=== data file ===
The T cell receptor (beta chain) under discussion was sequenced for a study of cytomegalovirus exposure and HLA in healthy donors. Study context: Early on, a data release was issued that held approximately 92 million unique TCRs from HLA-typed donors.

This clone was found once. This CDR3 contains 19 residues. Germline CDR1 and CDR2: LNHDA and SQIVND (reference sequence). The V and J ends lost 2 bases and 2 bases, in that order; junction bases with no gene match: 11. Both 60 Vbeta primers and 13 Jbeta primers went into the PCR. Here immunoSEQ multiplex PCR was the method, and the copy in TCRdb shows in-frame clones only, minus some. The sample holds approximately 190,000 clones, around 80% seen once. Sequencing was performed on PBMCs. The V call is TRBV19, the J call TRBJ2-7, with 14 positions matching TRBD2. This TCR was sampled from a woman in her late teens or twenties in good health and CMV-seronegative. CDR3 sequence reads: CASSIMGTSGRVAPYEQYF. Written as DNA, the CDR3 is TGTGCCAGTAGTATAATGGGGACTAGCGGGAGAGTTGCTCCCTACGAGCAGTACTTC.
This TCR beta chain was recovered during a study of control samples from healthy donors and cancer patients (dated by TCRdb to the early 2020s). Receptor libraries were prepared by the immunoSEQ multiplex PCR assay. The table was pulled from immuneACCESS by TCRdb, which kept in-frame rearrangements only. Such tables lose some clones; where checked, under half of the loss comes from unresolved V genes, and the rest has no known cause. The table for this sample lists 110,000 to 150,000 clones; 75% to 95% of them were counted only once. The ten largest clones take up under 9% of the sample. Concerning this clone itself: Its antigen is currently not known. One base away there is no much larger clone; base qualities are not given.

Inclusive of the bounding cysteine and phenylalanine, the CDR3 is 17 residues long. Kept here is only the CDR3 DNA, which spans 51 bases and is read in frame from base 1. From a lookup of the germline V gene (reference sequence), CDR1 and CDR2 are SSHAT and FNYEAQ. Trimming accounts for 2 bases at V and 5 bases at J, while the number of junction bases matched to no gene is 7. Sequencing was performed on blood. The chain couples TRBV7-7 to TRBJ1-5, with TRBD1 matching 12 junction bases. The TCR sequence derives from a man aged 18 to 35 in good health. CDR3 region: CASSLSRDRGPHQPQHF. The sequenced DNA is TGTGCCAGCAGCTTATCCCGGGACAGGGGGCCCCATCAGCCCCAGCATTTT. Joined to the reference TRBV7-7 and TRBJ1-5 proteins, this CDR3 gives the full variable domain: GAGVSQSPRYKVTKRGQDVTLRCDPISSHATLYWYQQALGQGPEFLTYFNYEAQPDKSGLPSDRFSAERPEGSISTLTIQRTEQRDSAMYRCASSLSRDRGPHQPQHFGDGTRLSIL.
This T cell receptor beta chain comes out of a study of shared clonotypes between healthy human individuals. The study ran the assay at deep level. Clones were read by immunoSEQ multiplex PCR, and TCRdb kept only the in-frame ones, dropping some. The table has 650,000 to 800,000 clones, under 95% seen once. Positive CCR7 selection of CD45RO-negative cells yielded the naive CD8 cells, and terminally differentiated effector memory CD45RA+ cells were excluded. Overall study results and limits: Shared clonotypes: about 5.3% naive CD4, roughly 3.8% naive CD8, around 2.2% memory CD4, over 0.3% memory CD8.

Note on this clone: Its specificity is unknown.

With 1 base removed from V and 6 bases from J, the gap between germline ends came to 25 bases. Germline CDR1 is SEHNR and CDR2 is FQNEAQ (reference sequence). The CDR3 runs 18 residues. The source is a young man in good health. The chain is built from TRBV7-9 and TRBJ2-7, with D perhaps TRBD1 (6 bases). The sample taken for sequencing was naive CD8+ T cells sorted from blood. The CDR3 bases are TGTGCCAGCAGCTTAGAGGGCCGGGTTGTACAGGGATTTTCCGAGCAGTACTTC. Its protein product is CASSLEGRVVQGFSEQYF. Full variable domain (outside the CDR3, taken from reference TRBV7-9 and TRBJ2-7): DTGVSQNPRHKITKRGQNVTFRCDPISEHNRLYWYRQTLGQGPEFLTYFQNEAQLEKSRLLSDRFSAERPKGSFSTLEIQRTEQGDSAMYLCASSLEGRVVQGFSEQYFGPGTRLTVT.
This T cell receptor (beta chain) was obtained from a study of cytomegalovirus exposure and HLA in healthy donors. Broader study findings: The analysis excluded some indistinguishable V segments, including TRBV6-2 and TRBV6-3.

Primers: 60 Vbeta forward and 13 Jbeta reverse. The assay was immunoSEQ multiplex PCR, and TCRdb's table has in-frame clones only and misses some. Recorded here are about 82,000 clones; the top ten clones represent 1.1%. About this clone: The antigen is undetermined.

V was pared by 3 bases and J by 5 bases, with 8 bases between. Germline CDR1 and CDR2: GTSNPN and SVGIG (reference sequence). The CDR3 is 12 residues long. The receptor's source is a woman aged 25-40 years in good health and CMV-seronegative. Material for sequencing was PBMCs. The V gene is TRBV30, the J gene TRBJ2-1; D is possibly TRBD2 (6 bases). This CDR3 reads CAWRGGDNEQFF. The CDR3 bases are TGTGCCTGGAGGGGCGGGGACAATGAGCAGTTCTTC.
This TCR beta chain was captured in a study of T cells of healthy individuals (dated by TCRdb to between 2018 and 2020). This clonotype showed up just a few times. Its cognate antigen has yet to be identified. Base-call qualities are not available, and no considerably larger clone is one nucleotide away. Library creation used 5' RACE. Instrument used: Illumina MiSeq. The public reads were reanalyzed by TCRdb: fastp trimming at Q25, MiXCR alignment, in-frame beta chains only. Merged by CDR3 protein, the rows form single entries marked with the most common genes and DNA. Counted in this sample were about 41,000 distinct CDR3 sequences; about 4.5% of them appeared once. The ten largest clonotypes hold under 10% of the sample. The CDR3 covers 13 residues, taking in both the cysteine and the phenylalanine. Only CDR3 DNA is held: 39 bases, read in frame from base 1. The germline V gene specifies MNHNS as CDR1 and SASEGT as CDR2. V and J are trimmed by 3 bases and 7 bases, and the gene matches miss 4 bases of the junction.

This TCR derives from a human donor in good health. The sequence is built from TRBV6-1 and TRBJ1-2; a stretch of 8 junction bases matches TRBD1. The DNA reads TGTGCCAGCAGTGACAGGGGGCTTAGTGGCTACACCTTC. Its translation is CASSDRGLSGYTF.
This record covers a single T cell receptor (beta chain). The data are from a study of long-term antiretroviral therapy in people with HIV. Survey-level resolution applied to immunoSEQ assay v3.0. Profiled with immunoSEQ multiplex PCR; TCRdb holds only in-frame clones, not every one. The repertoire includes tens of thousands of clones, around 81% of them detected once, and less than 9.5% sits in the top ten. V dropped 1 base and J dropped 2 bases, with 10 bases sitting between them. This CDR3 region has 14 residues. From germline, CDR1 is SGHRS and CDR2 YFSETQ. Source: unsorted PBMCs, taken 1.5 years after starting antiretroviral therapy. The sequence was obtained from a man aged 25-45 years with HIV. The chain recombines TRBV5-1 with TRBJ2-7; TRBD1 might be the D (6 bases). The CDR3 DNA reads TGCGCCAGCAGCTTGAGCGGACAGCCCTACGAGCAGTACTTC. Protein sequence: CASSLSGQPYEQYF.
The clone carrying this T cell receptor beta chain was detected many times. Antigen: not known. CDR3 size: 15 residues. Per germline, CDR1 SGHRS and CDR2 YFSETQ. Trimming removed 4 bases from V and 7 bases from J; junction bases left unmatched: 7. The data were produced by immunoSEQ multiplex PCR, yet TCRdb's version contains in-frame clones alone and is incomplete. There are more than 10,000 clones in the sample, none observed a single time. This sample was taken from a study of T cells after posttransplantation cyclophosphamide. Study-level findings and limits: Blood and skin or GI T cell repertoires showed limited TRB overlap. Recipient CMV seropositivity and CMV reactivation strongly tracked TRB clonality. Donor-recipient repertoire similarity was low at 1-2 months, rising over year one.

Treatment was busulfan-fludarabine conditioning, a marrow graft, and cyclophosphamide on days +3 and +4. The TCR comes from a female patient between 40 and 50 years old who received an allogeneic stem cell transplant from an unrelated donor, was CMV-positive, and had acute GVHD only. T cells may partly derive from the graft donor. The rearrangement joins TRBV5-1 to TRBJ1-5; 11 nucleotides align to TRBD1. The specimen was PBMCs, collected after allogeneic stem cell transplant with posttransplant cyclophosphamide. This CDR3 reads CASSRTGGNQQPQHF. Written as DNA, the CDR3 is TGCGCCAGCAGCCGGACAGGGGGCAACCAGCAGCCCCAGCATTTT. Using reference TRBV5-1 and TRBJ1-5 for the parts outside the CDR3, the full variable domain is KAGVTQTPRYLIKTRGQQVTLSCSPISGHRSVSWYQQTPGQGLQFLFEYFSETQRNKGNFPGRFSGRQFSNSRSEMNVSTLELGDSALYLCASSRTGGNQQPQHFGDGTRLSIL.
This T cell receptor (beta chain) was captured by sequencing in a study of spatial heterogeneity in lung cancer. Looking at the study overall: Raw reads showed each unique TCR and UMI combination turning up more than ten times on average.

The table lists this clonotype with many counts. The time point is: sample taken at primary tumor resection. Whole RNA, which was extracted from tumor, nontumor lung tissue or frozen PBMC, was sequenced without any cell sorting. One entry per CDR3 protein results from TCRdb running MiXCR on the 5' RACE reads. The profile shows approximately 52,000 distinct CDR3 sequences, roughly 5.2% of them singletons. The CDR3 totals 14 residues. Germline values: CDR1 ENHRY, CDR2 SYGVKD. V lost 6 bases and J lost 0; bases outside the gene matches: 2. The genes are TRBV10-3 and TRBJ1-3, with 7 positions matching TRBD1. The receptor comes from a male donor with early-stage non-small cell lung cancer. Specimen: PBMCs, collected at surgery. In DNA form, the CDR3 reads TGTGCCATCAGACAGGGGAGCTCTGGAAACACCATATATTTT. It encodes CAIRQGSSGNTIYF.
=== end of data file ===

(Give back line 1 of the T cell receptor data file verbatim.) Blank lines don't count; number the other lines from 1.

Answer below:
The T cell receptor (beta chain) under discussion was sequenced for a study of cytomegalovirus exposure and HLA in healthy donors. Study context: Early on, a data release was issued that held approximately 92 million unique TCRs from HLA-typed donors.